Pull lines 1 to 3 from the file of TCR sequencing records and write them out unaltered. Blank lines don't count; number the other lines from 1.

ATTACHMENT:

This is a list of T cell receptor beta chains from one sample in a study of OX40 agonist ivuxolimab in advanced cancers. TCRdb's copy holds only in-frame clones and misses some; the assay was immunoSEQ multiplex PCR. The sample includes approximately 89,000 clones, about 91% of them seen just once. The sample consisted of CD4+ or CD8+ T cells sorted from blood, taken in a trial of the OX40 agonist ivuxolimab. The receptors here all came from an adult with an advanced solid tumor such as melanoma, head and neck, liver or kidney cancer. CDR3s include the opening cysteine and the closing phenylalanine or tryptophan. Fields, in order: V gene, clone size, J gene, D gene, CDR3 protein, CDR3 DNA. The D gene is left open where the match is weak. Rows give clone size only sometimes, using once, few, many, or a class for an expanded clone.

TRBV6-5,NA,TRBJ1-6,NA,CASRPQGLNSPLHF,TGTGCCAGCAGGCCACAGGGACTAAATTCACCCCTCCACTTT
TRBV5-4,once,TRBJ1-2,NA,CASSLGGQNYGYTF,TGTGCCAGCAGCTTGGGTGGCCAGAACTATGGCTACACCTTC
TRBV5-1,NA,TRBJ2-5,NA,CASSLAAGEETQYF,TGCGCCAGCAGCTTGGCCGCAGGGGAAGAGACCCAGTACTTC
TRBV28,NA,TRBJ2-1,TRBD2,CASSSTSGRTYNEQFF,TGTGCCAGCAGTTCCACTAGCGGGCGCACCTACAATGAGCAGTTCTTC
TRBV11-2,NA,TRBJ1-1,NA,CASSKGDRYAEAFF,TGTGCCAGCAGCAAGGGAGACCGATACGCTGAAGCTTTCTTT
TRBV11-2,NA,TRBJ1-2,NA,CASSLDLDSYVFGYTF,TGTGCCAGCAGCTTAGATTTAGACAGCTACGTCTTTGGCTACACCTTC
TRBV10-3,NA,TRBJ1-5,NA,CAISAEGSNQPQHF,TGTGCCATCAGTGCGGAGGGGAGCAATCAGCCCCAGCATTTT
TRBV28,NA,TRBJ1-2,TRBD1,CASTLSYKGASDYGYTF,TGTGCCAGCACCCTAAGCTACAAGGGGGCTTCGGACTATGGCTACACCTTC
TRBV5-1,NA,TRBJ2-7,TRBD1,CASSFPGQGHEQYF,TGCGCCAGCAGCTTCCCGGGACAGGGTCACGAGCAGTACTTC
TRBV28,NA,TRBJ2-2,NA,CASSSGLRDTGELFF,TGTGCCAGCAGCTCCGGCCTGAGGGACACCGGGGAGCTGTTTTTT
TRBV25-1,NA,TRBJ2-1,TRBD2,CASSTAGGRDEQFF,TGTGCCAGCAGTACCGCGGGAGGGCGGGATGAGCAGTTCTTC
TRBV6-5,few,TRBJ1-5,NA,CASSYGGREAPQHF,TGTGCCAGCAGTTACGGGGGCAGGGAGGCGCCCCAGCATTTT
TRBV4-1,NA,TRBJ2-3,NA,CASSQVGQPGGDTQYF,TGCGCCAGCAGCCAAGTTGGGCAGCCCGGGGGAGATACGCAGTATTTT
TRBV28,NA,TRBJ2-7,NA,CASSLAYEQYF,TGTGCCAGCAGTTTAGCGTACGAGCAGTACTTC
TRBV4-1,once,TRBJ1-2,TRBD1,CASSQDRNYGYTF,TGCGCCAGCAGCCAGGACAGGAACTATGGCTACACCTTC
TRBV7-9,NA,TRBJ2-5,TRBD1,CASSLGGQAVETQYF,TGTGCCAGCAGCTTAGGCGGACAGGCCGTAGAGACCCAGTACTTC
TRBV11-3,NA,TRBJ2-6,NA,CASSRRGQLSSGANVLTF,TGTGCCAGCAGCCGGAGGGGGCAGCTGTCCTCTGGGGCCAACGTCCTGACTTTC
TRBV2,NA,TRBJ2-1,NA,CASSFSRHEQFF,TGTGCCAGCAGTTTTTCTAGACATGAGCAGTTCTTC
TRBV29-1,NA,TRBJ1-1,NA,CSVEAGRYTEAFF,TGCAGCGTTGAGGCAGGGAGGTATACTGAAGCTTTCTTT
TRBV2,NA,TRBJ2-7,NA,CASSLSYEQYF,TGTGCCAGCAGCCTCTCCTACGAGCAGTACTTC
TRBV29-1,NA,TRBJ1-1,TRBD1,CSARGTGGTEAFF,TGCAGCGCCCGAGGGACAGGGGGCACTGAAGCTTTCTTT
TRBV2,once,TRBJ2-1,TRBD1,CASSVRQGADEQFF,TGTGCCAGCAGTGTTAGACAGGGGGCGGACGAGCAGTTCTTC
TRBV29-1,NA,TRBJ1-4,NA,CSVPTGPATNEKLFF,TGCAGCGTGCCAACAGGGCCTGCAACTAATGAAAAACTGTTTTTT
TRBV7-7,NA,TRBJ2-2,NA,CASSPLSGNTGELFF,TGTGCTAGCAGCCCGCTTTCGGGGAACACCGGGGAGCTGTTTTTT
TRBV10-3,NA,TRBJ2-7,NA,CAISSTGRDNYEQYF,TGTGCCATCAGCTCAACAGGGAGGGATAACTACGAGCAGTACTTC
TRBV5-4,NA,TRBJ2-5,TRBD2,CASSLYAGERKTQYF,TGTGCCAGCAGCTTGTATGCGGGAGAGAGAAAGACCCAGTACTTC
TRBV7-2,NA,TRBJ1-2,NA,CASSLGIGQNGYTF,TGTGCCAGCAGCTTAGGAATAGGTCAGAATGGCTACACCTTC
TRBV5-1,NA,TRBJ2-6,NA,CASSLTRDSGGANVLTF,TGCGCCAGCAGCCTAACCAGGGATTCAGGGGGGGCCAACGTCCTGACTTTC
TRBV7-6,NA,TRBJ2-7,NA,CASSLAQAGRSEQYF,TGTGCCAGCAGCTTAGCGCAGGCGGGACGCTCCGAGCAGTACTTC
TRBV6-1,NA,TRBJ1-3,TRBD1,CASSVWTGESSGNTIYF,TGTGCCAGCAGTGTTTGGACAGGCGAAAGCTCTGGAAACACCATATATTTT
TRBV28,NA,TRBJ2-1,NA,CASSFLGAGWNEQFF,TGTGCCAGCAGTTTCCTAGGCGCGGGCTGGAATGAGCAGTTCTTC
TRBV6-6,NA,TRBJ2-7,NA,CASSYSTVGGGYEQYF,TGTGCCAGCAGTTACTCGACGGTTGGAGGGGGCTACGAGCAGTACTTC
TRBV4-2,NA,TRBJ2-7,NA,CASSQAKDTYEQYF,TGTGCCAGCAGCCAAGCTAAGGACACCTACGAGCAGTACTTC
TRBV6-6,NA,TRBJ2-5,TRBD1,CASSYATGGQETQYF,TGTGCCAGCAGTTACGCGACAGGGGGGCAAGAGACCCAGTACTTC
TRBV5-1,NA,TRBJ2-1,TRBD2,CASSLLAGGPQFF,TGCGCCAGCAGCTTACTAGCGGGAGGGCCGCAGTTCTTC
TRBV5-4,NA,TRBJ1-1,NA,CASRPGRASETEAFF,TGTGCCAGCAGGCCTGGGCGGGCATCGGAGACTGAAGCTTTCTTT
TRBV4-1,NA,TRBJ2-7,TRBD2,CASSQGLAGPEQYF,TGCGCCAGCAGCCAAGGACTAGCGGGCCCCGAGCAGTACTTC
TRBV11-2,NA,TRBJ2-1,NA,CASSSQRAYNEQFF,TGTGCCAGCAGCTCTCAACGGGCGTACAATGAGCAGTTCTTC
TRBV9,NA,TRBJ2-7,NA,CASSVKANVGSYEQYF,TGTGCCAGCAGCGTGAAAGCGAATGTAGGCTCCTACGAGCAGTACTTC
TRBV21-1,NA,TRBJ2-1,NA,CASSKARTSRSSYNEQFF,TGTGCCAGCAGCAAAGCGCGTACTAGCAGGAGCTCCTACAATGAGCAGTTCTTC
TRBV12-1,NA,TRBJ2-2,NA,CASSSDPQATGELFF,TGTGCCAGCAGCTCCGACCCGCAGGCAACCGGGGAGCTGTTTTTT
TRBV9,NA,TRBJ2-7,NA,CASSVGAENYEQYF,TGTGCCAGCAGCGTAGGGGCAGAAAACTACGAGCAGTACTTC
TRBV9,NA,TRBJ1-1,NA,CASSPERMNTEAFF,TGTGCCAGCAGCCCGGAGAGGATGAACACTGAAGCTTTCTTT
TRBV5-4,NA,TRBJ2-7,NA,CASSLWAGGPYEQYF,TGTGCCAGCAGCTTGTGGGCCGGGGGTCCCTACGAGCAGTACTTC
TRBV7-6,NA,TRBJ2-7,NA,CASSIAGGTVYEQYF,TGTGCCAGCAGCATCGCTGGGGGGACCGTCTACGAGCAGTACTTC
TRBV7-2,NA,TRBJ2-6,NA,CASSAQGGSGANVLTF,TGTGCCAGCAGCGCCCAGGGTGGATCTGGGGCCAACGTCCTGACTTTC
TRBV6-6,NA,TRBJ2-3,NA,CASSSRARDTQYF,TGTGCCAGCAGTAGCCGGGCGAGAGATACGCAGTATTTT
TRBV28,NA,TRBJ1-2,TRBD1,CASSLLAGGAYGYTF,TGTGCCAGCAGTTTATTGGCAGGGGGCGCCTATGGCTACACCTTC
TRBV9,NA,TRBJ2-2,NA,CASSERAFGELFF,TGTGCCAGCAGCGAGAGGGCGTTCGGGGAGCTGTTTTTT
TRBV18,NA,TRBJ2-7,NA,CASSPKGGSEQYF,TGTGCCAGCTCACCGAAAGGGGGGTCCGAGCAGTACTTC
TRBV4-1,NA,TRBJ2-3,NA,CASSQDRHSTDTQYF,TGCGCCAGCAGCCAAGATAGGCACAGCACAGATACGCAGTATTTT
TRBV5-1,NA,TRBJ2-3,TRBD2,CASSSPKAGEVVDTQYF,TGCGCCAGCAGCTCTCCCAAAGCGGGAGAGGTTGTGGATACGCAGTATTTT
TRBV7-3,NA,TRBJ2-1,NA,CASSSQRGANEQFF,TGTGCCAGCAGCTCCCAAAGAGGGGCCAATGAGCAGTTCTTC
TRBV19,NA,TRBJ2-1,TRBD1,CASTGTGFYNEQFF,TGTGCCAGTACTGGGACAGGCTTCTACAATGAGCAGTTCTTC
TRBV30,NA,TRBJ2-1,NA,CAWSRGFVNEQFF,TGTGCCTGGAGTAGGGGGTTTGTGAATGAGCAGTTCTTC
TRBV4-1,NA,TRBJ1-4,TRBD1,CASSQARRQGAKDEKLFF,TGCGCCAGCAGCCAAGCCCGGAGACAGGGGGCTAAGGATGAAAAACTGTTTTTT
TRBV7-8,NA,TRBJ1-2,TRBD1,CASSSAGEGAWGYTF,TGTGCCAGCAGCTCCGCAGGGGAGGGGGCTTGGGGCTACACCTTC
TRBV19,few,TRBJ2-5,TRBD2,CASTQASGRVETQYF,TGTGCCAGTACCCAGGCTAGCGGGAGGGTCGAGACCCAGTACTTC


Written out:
This is a list of T cell receptor beta chains from one sample in a study of OX40 agonist ivuxolimab in advanced cancers. TCRdb's copy holds only in-frame clones and misses some; the assay was immunoSEQ multiplex PCR. The sample includes approximately 89,000 clones, about 91% of them seen just once. The sample consisted of CD4+ or CD8+ T cells sorted from blood, taken in a trial of the OX40 agonist ivuxolimab. The receptors here all came from an adult with an advanced solid tumor such as melanoma, head and neck, liver or kidney cancer. CDR3s include the opening cysteine and the closing phenylalanine or tryptophan. Fields, in order: V gene, clone size, J gene, D gene, CDR3 protein, CDR3 DNA. The D gene is left open where the match is weak. Rows give clone size only sometimes, using once, few, many, or a class for an expanded clone.

TRBV6-5,NA,TRBJ1-6,NA,CASRPQGLNSPLHF,TGTGCCAGCAGGCCACAGGGACTAAATTCACCCCTCCACTTT
TRBV5-4,once,TRBJ1-2,NA,CASSLGGQNYGYTF,TGTGCCAGCAGCTTGGGTGGCCAGAACTATGGCTACACCTTC